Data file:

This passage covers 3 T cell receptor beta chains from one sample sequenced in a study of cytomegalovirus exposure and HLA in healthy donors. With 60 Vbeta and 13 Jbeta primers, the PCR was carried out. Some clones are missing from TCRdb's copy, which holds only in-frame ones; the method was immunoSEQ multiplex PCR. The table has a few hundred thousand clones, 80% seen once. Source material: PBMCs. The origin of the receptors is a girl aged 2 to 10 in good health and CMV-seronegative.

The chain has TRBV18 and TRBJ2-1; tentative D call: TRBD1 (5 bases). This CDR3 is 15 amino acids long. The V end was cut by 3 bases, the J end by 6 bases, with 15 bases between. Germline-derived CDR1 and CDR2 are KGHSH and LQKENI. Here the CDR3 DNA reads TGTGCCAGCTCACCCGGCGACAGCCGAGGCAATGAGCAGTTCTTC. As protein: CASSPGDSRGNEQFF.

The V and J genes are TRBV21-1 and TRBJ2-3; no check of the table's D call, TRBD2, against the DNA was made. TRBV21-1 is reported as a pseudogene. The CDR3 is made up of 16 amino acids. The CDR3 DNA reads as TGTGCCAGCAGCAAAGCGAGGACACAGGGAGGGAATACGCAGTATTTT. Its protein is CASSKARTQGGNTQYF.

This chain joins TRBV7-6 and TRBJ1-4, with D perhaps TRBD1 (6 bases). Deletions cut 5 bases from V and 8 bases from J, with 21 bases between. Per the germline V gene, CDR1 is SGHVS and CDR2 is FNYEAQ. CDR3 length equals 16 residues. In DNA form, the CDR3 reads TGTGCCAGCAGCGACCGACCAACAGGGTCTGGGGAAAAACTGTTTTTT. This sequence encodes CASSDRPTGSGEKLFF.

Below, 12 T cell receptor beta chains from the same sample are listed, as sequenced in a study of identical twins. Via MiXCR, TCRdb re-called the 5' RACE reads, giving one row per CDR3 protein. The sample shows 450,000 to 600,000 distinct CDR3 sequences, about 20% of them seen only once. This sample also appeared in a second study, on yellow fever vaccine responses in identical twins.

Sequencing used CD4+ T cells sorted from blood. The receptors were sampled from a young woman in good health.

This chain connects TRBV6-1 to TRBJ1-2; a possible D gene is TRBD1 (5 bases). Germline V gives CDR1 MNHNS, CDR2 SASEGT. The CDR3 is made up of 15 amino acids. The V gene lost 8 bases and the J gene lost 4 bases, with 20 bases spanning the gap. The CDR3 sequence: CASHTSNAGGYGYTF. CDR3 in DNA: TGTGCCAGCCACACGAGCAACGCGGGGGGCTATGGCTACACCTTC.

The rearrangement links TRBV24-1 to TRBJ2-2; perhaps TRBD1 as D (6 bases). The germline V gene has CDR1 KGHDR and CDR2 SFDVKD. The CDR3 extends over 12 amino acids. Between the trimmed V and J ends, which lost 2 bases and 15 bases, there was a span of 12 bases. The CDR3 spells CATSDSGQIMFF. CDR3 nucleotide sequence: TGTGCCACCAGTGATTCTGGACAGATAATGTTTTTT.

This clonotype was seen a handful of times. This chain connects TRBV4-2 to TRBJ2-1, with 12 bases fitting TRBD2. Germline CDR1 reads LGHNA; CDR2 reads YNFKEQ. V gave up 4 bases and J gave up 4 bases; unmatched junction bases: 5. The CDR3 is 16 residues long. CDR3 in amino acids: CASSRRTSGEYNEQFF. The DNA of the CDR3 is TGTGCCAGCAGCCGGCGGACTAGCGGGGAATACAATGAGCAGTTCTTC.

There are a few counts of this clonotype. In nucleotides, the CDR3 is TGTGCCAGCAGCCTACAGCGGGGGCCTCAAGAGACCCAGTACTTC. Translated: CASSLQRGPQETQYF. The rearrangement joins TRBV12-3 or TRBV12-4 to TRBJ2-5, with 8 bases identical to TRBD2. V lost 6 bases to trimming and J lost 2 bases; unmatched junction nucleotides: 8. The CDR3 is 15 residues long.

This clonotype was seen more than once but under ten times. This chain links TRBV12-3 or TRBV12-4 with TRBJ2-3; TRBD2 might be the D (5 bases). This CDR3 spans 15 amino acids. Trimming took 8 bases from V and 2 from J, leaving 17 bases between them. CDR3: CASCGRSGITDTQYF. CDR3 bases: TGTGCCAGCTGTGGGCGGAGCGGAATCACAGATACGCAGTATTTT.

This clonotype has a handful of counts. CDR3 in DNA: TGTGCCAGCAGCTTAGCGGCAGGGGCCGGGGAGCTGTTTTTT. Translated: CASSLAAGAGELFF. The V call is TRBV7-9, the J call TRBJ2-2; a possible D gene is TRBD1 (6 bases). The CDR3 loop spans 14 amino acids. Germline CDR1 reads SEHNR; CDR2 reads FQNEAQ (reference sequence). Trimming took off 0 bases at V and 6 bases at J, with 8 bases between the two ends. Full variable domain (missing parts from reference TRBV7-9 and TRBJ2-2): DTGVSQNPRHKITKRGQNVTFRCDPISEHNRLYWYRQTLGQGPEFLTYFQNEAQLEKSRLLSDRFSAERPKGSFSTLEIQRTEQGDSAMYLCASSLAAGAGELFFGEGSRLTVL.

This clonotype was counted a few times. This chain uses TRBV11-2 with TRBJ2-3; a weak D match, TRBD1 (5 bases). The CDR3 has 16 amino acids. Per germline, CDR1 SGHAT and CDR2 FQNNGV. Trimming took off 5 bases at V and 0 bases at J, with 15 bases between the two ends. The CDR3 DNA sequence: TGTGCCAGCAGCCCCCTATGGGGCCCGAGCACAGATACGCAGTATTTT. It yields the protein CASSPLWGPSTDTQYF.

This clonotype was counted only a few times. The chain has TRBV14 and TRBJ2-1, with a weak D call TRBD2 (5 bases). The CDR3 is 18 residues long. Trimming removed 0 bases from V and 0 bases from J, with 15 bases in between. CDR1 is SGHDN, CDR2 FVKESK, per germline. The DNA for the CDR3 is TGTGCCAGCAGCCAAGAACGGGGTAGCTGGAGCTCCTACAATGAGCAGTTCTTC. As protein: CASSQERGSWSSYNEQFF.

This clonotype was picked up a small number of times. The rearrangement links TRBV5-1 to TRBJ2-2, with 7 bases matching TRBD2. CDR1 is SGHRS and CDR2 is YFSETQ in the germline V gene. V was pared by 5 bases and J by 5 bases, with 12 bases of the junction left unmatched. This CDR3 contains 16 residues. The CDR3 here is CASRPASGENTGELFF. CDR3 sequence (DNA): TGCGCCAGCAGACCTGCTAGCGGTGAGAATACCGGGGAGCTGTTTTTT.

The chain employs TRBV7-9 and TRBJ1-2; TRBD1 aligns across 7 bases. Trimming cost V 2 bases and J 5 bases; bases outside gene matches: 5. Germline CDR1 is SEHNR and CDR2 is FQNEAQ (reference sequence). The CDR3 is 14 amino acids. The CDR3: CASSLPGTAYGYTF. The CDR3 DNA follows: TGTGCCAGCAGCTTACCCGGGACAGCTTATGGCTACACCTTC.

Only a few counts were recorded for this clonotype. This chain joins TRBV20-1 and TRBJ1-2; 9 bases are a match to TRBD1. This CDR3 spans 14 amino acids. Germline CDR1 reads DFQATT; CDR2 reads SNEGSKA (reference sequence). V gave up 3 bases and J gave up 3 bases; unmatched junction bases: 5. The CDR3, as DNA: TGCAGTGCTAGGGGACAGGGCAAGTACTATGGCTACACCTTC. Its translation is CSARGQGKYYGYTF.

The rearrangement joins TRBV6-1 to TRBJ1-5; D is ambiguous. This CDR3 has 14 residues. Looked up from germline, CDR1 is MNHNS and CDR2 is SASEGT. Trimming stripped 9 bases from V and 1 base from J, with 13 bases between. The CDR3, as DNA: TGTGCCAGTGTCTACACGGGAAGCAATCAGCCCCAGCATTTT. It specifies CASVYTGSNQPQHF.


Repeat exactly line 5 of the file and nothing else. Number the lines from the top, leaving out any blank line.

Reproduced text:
Below, 12 T cell receptor beta chains from the same sample are listed, as sequenced in a study of identical twins. Via MiXCR, TCRdb re-called the 5' RACE reads, giving one row per CDR3 protein. The sample shows 450,000 to 600,000 distinct CDR3 sequences, about 20% of them seen only once. This sample also appeared in a second study, on yellow fever vaccine responses in identical twins.